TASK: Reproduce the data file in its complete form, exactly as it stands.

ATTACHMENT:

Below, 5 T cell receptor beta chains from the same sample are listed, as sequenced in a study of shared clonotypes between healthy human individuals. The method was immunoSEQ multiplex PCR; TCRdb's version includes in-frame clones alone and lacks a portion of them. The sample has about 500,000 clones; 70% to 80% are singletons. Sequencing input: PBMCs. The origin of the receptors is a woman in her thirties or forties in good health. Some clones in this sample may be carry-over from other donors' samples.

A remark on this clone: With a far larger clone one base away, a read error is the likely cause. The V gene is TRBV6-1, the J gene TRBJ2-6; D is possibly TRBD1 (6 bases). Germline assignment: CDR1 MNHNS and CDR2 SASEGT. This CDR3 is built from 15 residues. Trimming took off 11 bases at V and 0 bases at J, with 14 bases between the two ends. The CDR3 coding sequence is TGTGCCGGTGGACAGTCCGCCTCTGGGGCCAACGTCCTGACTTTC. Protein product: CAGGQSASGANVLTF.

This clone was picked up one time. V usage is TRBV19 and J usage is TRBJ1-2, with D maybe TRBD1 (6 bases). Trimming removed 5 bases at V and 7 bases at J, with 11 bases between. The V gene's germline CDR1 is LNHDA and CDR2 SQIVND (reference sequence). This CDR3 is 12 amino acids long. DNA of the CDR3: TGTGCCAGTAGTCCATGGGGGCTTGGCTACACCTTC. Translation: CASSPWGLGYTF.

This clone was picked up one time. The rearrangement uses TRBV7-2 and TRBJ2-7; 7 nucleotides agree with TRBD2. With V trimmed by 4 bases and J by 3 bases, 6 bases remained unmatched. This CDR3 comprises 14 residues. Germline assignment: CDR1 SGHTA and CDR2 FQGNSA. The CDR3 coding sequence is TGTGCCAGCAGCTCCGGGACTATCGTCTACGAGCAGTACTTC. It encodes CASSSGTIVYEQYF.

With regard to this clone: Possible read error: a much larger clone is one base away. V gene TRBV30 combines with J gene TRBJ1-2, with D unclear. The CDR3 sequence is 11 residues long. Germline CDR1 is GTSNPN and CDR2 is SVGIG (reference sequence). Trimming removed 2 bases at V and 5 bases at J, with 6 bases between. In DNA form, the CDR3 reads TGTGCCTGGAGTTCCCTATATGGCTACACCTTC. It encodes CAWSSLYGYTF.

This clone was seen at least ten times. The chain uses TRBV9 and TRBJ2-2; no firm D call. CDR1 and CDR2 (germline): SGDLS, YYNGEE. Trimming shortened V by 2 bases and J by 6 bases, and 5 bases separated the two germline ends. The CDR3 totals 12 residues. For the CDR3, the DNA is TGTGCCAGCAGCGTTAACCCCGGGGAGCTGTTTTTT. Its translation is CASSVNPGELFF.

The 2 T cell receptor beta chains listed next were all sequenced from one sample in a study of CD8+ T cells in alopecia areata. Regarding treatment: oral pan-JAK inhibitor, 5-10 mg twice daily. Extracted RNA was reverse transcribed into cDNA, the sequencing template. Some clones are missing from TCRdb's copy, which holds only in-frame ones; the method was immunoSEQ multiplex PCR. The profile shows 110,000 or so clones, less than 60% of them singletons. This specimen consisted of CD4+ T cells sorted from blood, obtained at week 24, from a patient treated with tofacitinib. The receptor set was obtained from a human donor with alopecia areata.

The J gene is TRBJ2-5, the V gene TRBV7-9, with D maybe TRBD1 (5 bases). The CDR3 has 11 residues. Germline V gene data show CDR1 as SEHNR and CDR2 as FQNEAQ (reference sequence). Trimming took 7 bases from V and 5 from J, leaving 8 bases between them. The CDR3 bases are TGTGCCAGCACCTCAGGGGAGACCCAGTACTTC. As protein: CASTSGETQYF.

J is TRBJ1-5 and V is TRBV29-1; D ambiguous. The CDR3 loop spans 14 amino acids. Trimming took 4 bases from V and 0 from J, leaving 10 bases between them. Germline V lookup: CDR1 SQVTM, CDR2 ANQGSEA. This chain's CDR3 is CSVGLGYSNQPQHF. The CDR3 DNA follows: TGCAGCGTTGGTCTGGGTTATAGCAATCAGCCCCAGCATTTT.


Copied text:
Below, 5 T cell receptor beta chains from the same sample are listed, as sequenced in a study of shared clonotypes between healthy human individuals. The method was immunoSEQ multiplex PCR; TCRdb's version includes in-frame clones alone and lacks a portion of them. The sample has about 500,000 clones; 70% to 80% are singletons. Sequencing input: PBMCs. The origin of the receptors is a woman in her thirties or forties in good health. Some clones in this sample may be carry-over from other donors' samples.

A remark on this clone: With a far larger clone one base away, a read error is the likely cause. The V gene is TRBV6-1, the J gene TRBJ2-6; D is possibly TRBD1 (6 bases). Germline assignment: CDR1 MNHNS and CDR2 SASEGT. This CDR3 is built from 15 residues. Trimming took off 11 bases at V and 0 bases at J, with 14 bases between the two ends. The CDR3 coding sequence is TGTGCCGGTGGACAGTCCGCCTCTGGGGCCAACGTCCTGACTTTC. Protein product: CAGGQSASGANVLTF.

This clone was picked up one time. V usage is TRBV19 and J usage is TRBJ1-2, with D maybe TRBD1 (6 bases). Trimming removed 5 bases at V and 7 bases at J, with 11 bases between. The V gene's germline CDR1 is LNHDA and CDR2 SQIVND (reference sequence). This CDR3 is 12 amino acids long. DNA of the CDR3: TGTGCCAGTAGTCCATGGGGGCTTGGCTACACCTTC. Translation: CASSPWGLGYTF.

This clone was picked up one time. The rearrangement uses TRBV7-2 and TRBJ2-7; 7 nucleotides agree with TRBD2. With V trimmed by 4 bases and J by 3 bases, 6 bases remained unmatched. This CDR3 comprises 14 residues. Germline assignment: CDR1 SGHTA and CDR2 FQGNSA. The CDR3 coding sequence is TGTGCCAGCAGCTCCGGGACTATCGTCTACGAGCAGTACTTC. It encodes CASSSGTIVYEQYF.

With regard to this clone: Possible read error: a much larger clone is one base away. V gene TRBV30 combines with J gene TRBJ1-2, with D unclear. The CDR3 sequence is 11 residues long. Germline CDR1 is GTSNPN and CDR2 is SVGIG (reference sequence). Trimming removed 2 bases at V and 5 bases at J, with 6 bases between. In DNA form, the CDR3 reads TGTGCCTGGAGTTCCCTATATGGCTACACCTTC. It encodes CAWSSLYGYTF.

This clone was seen at least ten times. The chain uses TRBV9 and TRBJ2-2; no firm D call. CDR1 and CDR2 (germline): SGDLS, YYNGEE. Trimming shortened V by 2 bases and J by 6 bases, and 5 bases separated the two germline ends. The CDR3 totals 12 residues. For the CDR3, the DNA is TGTGCCAGCAGCGTTAACCCCGGGGAGCTGTTTTTT. Its translation is CASSVNPGELFF.

The 2 T cell receptor beta chains listed next were all sequenced from one sample in a study of CD8+ T cells in alopecia areata. Regarding treatment: oral pan-JAK inhibitor, 5-10 mg twice daily. Extracted RNA was reverse transcribed into cDNA, the sequencing template. Some clones are missing from TCRdb's copy, which holds only in-frame ones; the method was immunoSEQ multiplex PCR. The profile shows 110,000 or so clones, less than 60% of them singletons. This specimen consisted of CD4+ T cells sorted from blood, obtained at week 24, from a patient treated with tofacitinib. The receptor set was obtained from a human donor with alopecia areata.

The J gene is TRBJ2-5, the V gene TRBV7-9, with D maybe TRBD1 (5 bases). The CDR3 has 11 residues. Germline V gene data show CDR1 as SEHNR and CDR2 as FQNEAQ (reference sequence). Trimming took 7 bases from V and 5 from J, leaving 8 bases between them. The CDR3 bases are TGTGCCAGCACCTCAGGGGAGACCCAGTACTTC. As protein: CASTSGETQYF.

J is TRBJ1-5 and V is TRBV29-1; D ambiguous. The CDR3 loop spans 14 amino acids. Trimming took 4 bases from V and 0 from J, leaving 10 bases between them. Germline V lookup: CDR1 SQVTM, CDR2 ANQGSEA. This chain's CDR3 is CSVGLGYSNQPQHF. The CDR3 DNA follows: TGCAGCGTTGGTCTGGGTTATAGCAATCAGCCCCAGCATTTT.